tax on gift

edited 26 July 2011 at 8:02PM in Cutting Tax
19 replies 1.7K views
gryffingryffin Forumite
22 Posts
edited 26 July 2011 at 8:02PM in Cutting Tax
hi

what is a tax on gift?

Thanks
«1

Replies

  • CLAPTONCLAPTON Forumite
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    no tax on gifts for either the giver or receiver...
    any gifts however made within 7 years of your death will be included in your estate for IHT purposes
  • Bean_CounterBean_Counter Forumite
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    Tax on gifts really relates to inheritance and not income tax, so the £5K allowance you referred to is irrelevant.

    You can gift as much as you want if you plan on surviving 7 years or more.
    Today is the first day of the rest of your life
  • There is no limit on the amount your can transfer, but try not to die within 7 years of the gift otherwise like others have said the amount will come under your estate and there could be tax due
  • CLAPTONCLAPTON Forumite
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    no, there is no need to declare it.
  • ajbisgr8ajbisgr8 Forumite
    176 Posts
    As your son is under 18, the following applies to the interest (from HMRC website).

    There are special rules if a parent has given savings to their child. Where gifts from a parent produce more than £100 gross income a year, the whole of the income from the gifts is taxed as the parent’s income. A child cannot claim back any tax on that income. Nor can interest be paid without tax taken off.

    The £100 rule applies to young people until they reach 18 or marry (whichever comes first).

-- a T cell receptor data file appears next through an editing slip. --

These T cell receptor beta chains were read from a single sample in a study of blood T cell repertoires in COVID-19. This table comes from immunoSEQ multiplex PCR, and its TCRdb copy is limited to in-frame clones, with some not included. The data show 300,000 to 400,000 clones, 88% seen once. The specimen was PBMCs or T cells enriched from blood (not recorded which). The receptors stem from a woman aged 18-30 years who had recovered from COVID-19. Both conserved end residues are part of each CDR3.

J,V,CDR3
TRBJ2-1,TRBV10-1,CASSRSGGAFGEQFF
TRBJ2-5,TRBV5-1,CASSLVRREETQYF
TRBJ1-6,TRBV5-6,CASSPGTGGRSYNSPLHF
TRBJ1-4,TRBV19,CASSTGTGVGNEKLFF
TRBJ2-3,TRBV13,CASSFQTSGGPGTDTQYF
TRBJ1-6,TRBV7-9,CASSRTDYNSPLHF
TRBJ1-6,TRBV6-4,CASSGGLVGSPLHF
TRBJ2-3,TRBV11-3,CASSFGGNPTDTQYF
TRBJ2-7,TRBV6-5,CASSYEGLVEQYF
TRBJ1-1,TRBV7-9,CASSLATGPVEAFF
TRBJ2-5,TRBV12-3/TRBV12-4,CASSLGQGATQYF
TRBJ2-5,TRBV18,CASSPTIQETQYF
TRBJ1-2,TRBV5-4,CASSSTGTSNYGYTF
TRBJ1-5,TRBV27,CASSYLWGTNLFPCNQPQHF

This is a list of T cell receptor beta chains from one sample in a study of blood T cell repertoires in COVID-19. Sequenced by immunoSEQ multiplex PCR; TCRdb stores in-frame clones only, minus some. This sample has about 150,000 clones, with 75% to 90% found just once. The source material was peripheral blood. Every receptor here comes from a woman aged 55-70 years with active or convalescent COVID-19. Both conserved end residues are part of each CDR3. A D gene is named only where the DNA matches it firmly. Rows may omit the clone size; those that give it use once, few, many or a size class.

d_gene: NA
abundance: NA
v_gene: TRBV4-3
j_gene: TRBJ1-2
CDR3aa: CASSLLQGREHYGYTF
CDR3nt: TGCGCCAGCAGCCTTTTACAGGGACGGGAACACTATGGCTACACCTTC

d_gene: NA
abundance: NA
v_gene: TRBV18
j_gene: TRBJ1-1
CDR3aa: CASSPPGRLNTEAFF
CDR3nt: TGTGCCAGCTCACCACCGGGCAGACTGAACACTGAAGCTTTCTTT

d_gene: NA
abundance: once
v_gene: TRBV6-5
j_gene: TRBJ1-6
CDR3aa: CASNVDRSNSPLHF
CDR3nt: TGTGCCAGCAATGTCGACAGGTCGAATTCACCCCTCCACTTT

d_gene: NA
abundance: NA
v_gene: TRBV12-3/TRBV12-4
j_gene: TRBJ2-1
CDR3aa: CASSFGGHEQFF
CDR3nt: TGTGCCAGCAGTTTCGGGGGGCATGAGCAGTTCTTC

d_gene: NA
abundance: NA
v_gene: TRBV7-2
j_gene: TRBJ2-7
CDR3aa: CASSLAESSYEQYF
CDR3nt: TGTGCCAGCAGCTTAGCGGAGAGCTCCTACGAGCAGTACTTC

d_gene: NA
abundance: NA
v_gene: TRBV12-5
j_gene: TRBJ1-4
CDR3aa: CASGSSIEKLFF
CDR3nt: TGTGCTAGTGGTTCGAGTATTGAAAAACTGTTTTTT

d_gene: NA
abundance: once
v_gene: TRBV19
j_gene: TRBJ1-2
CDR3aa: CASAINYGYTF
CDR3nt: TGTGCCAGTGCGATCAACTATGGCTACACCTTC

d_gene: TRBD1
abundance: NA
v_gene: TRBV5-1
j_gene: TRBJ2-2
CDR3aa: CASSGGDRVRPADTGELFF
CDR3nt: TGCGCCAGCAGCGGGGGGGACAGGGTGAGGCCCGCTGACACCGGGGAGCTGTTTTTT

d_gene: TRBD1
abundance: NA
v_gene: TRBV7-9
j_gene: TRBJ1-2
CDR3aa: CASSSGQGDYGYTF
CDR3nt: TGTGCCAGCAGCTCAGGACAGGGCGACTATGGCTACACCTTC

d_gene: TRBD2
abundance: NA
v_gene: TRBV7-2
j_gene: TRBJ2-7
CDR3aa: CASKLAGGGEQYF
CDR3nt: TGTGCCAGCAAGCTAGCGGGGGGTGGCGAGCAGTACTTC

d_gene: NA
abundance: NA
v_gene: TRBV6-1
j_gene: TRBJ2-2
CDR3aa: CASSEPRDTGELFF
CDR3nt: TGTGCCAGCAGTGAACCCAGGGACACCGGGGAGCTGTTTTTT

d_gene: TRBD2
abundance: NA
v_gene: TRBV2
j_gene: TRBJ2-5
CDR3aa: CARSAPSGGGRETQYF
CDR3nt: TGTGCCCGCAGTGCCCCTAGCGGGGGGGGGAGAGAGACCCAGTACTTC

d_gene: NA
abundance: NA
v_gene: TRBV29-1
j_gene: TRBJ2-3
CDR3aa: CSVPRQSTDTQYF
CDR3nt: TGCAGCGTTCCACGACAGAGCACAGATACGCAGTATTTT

The £100 rule applies separately to each parent. It does not apply to gifts given by grandparents, other relatives or friends.
  • Are you giving a gift that will produce more than £100 of income a year?
    Everyone needs a volume control -
    When you shout every day and make everthing a catastrophe,
    no one will hear you when you need to say something really important.
  • ajbisgr8ajbisgr8 Forumite
    176 Posts
    It's basically to stop parents putting their own savings in their kids names to save on tax. it only applies to 'gifts' of savings from parents (not friends or other relatives). If your son was over 18 it would not apply.

    If the gift is not going to produce £100 of interest then you don't need to worry about it. If it is, it just means that the interest will be treated as your income, rather than your sons so won't be covered by his personal allowances.
  • The money you give to him wont be taxed regardless of how old he is - it's the money that your gift then generates that will be.
    If your son is under 18 and the gift you give to him will generate more than £100 then the money generated is taxed as if it were your own money.
    If your son is 18 or over or the gift will not generate more than £100 then the money generated it is taxed as if it is (and always was) your sons.
    Everyone needs a volume control -
    When you shout every day and make everthing a catastrophe,
    no one will hear you when you need to say something really important.
  • jenniferniljennifernil Forumite
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    Plus, if you are giving it to him to save, open a new account with annual interest, then there will be no interest this tax year, or before he is 18.
  • If he's 17 or it generates more than £100 interest then the tax is paid as if the interest was paid on your own money. If you pay tax then this is 20%.
    If he's 18 and he doesn't pay tax (income below the threshold) then he can claim back any tax paid on the interest. If he does pay tax then the interest will be taxed as well (20%).
    Depending on how much you're giving him he could pay it in to an ISA and avoid tax all together I think.
    Best to have someone confirm what I've said though.

    It's important to realise that the taxes apply only to the income generated from your gift.
    Everyone needs a volume control -
    When you shout every day and make everthing a catastrophe,
    no one will hear you when you need to say something really important.
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